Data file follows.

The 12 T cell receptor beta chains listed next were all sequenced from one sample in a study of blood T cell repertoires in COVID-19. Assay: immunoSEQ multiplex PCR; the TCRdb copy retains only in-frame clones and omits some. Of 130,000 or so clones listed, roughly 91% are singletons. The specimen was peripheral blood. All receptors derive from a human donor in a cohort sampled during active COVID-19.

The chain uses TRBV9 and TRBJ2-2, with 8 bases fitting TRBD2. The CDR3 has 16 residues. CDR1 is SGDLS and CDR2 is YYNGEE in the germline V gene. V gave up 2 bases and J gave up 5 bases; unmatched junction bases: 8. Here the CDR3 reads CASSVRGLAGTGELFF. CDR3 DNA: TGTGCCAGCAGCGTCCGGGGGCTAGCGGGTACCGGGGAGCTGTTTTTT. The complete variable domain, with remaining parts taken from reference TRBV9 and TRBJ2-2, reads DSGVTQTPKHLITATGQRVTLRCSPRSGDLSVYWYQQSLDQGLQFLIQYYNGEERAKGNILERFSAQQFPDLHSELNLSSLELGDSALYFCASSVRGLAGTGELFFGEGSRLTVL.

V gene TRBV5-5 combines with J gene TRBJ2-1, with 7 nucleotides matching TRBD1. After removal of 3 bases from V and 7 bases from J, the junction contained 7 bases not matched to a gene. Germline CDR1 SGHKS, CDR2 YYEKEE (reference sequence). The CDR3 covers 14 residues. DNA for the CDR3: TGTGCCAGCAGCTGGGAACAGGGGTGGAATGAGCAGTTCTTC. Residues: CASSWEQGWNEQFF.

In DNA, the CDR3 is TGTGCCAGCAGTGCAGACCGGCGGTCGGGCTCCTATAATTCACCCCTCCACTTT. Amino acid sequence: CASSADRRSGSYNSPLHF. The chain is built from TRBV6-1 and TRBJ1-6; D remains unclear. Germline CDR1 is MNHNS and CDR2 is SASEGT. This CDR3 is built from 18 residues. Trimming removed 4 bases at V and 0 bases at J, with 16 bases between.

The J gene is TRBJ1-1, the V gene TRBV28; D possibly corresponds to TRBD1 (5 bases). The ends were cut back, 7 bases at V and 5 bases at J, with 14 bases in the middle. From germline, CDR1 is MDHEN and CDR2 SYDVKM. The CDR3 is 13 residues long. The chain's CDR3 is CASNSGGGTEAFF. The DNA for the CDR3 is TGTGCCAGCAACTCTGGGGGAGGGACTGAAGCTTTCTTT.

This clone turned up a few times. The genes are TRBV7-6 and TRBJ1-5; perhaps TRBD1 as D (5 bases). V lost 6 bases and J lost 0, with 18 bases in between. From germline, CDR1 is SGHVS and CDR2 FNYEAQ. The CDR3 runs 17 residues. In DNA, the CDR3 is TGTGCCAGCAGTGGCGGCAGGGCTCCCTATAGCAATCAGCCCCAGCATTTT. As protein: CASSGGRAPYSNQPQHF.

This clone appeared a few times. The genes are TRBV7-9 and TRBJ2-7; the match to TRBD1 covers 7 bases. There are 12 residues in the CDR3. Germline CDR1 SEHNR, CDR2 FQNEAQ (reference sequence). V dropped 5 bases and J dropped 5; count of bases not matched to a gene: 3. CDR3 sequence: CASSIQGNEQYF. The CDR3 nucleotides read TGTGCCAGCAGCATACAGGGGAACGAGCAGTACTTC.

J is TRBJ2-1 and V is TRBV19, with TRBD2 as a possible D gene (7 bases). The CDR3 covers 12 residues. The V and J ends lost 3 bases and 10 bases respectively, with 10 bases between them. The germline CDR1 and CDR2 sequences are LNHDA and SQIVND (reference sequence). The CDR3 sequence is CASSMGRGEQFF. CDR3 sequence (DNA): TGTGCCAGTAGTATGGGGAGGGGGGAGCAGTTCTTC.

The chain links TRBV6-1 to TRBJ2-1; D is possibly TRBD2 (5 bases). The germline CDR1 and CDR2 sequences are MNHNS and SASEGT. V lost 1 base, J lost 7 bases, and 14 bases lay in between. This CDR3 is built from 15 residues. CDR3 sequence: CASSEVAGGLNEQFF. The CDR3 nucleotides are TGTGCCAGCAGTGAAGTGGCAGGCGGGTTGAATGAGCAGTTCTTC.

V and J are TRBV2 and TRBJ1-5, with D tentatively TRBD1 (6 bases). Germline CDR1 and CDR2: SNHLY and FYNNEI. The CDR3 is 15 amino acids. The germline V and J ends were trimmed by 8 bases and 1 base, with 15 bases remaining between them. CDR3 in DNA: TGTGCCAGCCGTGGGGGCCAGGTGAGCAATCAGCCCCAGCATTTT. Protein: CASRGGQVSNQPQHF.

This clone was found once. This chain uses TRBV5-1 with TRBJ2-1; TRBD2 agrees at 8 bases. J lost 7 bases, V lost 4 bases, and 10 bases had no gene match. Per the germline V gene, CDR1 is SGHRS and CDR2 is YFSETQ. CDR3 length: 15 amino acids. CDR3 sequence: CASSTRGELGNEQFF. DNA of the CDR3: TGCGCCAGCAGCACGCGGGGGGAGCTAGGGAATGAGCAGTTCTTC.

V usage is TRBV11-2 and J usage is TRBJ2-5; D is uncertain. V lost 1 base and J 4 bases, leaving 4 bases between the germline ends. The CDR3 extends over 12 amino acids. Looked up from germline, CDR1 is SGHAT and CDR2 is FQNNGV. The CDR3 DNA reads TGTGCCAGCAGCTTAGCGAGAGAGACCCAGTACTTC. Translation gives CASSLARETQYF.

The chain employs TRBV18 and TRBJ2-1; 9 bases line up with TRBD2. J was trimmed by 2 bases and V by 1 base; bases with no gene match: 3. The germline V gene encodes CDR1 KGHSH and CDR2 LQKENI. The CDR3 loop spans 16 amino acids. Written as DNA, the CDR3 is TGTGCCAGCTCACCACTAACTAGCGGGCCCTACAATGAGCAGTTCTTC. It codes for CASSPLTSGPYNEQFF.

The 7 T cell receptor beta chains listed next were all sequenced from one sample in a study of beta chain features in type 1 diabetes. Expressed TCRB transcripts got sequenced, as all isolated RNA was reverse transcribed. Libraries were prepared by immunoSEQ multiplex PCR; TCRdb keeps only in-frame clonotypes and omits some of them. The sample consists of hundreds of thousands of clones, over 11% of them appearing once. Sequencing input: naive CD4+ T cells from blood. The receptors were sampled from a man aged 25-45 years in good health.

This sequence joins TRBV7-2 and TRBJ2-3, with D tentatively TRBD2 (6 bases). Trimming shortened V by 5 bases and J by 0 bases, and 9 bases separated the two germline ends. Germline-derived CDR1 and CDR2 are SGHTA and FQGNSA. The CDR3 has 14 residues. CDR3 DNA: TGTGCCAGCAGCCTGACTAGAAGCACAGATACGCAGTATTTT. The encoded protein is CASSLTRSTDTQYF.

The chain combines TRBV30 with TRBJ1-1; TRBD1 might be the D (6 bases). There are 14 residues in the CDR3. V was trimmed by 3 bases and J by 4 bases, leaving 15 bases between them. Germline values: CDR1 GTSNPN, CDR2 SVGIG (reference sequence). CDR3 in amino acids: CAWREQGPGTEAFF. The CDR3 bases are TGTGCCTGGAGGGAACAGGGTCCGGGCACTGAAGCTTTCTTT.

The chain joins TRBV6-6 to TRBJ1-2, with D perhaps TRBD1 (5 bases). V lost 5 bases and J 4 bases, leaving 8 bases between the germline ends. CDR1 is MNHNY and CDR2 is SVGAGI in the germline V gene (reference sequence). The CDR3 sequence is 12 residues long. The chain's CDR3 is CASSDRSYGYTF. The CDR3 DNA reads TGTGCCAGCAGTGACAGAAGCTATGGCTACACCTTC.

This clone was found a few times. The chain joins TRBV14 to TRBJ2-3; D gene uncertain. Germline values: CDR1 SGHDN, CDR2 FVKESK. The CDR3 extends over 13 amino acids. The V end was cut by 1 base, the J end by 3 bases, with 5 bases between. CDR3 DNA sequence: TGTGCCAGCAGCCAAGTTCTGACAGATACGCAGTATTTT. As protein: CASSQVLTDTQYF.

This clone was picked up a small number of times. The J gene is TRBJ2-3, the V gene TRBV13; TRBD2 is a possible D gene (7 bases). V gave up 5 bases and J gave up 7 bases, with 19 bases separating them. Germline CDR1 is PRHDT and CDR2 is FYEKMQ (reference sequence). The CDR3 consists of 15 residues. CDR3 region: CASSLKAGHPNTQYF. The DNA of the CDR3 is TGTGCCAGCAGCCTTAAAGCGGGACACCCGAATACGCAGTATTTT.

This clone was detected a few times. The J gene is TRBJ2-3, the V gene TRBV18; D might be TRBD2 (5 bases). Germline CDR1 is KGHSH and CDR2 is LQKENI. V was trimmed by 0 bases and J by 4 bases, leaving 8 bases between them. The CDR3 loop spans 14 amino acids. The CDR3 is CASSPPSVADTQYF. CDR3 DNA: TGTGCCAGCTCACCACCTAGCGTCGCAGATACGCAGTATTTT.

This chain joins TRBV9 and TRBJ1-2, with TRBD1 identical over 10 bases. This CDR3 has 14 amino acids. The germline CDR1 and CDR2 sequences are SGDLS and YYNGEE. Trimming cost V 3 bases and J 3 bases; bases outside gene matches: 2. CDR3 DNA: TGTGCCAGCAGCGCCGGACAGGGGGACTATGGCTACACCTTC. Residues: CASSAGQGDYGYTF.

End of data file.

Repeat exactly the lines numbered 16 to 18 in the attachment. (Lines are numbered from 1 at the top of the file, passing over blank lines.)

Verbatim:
The chain combines TRBV30 with TRBJ1-1; TRBD1 might be the D (6 bases). There are 14 residues in the CDR3. V was trimmed by 3 bases and J by 4 bases, leaving 15 bases between them. Germline values: CDR1 GTSNPN, CDR2 SVGIG (reference sequence). CDR3 in amino acids: CAWREQGPGTEAFF. The CDR3 bases are TGTGCCTGGAGGGAACAGGGTCCGGGCACTGAAGCTTTCTTT.

The chain joins TRBV6-6 to TRBJ1-2, with D perhaps TRBD1 (5 bases). V lost 5 bases and J 4 bases, leaving 8 bases between the germline ends. CDR1 is MNHNY and CDR2 is SVGAGI in the germline V gene (reference sequence). The CDR3 sequence is 12 residues long. The chain's CDR3 is CASSDRSYGYTF. The CDR3 DNA reads TGTGCCAGCAGTGACAGAAGCTATGGCTACACCTTC.

This clone was found a few times. The chain joins TRBV14 to TRBJ2-3; D gene uncertain. Germline values: CDR1 SGHDN, CDR2 FVKESK. The CDR3 extends over 13 amino acids. The V end was cut by 1 base, the J end by 3 bases, with 5 bases between. CDR3 DNA sequence: TGTGCCAGCAGCCAAGTTCTGACAGATACGCAGTATTTT. As protein: CASSQVLTDTQYF.